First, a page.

Margaret Glaspy performs on April 6, 2018, at the Englert Theatre, as part of the Mission Creek Festival. This article is from the December 2016 issue of The Iowa Source, before her January 2017 appearance at the Mill.
California native singer-songwriter Margaret Glaspy, who has performed in the Hawkeye State several times, confesses to being obsessed with Cobra Verde and stocking up on bottles wherever she can find them. For those who don’t know, Cobra Verde is an all-natural, green-coffee drink made in Iowa City and invigorated with the flavors of ginger and citrus. She also declares that she loves Iowa’s beautiful scenery.
Glaspy’s music has been celebrated by a variety of listeners, from mainstream sources such as The New Yorker, National Public Radio, and the New York Times to more nontraditional publications such as The Village Voice, Pitchfork, and Stereogum. Glaspy’s critically acclaimed, self-produced first full-length album, Emotions and Math, is bound to show up on many of this year’s “best of” lists.
Glaspy began her career as a fiddle-playing folkie but she now plays a mean electric (and acoustic) guitar. She credits her family for broadening her horizons. Her brother and sister turned her on to alternative rock, and her father exposed her to the classic stuff.
“Elliot Smith and Joni Mitchell are definitely two big influences on what I do,” Glaspy said. “I would add Rage Against the Machine and Bjork to that list as well. These artists made music that I find lyrically interesting and textually fascinating.” She considers Mitchell’s Blue album to be the one that really turned her around and the touchstone by which she still measures her work.
“I write my songs from lots of different viewpoints, but they are all coming from me and my experiences in some way, shape, or form. That said, I love showing up to songwriting as my job and not as an emotional undertaking,” Glaspy said.
Her songs are not autobiographical or confessional in the conventional sense, but they do emerge from her encounters and observations. Several of the cuts on her debut release, such as “Homeschool” and “You and I,” concern intimate matters of friendships and relationships.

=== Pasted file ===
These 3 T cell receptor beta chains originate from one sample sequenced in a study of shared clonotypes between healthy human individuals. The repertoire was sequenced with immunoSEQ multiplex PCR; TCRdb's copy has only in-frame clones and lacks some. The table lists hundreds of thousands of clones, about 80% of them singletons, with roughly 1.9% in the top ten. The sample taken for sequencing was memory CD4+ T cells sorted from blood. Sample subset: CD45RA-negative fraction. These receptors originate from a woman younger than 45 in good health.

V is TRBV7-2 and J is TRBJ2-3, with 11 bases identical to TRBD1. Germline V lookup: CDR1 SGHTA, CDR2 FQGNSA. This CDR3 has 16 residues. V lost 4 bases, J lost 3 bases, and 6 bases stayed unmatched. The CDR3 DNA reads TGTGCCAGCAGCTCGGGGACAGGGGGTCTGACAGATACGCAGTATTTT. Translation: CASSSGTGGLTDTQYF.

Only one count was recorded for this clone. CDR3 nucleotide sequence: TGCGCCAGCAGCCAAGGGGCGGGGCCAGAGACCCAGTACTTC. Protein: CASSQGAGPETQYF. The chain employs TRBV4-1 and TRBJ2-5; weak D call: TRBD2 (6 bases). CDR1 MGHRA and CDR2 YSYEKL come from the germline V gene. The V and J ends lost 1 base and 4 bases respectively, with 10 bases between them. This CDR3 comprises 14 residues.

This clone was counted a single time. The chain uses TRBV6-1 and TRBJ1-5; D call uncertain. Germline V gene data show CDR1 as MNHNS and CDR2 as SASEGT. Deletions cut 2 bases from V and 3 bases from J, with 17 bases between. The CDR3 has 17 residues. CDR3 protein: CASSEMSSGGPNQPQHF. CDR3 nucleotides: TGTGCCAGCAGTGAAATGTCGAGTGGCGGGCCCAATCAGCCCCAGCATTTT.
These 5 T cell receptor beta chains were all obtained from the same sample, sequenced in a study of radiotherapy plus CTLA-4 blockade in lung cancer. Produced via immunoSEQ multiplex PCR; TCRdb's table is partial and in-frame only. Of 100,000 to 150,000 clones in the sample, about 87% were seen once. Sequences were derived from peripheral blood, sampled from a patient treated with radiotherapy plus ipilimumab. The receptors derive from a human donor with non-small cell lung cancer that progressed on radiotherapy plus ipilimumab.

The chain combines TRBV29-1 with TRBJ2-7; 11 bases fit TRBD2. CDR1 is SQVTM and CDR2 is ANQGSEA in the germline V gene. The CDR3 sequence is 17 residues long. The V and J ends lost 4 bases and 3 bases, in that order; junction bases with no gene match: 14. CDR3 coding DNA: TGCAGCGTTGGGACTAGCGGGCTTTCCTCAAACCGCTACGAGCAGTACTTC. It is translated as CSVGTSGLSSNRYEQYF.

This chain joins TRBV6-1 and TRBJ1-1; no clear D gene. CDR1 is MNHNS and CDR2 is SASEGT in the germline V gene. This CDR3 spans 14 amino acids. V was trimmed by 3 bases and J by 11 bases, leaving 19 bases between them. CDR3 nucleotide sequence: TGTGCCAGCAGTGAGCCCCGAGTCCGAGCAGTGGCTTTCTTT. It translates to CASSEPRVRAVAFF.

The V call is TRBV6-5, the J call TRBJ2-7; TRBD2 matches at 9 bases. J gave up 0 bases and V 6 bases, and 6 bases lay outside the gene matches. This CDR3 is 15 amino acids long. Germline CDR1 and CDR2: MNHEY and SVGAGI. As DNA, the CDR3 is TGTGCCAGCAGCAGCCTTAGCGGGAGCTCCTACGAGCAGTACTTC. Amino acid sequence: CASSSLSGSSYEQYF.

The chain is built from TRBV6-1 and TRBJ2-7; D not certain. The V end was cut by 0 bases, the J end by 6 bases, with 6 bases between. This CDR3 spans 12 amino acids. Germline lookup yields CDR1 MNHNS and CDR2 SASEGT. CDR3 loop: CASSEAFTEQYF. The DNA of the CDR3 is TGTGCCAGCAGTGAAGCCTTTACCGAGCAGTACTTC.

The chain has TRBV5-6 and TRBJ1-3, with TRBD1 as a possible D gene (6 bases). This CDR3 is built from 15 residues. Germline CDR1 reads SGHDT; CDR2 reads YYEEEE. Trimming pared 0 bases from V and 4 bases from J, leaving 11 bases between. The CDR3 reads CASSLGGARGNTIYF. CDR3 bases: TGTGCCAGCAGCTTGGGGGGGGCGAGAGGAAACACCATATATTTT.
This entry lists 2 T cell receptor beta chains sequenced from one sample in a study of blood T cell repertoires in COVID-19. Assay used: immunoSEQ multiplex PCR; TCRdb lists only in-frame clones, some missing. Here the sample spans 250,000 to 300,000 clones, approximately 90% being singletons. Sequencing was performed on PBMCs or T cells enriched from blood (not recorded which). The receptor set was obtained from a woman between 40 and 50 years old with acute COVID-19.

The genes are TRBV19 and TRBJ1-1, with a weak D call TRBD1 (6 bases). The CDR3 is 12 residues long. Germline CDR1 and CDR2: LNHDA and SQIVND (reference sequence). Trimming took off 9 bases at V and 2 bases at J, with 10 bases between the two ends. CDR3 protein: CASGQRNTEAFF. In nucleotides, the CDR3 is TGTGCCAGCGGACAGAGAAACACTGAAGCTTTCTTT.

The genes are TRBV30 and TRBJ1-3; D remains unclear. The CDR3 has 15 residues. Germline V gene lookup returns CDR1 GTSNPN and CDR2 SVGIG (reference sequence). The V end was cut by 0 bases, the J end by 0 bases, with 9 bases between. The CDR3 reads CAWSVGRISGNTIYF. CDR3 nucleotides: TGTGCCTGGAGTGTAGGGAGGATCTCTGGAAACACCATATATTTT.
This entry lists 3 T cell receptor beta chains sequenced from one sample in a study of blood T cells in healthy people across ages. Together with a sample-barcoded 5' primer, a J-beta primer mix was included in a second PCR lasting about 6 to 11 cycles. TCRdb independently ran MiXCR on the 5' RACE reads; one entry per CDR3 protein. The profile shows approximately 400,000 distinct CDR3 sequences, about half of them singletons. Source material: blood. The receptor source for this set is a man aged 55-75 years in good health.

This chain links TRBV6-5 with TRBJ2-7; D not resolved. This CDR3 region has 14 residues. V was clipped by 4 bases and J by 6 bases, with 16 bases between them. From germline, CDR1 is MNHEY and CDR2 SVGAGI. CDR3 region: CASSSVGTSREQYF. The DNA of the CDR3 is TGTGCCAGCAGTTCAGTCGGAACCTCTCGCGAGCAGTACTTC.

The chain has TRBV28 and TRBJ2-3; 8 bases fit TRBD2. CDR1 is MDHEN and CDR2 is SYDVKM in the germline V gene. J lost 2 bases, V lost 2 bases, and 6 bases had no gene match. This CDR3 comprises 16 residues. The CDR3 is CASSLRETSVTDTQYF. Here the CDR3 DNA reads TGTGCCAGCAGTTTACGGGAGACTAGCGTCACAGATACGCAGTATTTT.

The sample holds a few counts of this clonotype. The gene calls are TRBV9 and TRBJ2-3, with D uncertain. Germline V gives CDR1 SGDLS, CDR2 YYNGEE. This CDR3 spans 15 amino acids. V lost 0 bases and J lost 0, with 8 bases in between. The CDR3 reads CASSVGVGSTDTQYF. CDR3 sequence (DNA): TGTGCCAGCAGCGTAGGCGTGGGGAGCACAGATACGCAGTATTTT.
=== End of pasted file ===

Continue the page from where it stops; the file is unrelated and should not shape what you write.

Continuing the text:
But Glaspy is also an aggressive instrumentalist whose music suggests that she’s nobody’s victim. She hits the strings with a distinctive flair that reveals her independence. “I’m always trying to find the right amp and the right guitar. Often my sound boils down to finding the sweet spot for distortion to happen without too much help from pedals or effects. I’m always striving to be a better guitar player.” In a world of many talented singer songwriters, Glaspy’s music stands out.
“I’m happy being myself!” Glaspy declared. She acknowledges her influences but doesn’t try to imitate them. However, when she needs to listen to others to boost her spirits, her recommendations reveal her iconoclastic spirit: rapper Missy Elliott, teen idol Justin Bieber, hip-hop artist J Dilla, and Joni Mitchell.
Despite Glaspy’s personal songwriting, she clearly values her privacy. She said people should listen to her songs “You and I” or “Love Like This” to understand her—and because those are her two favorites.
Glaspy’s music is for those find typical singer-songwriters too sweet and prefer their music straight without being unnecessarily wholesome. She’s adventurous and distinctive, in all the right ways and bound to quench one’s thirst for something new and innovative.
To hear Glaspy on Friday, April 6, get your Mission Creek weekend pass online.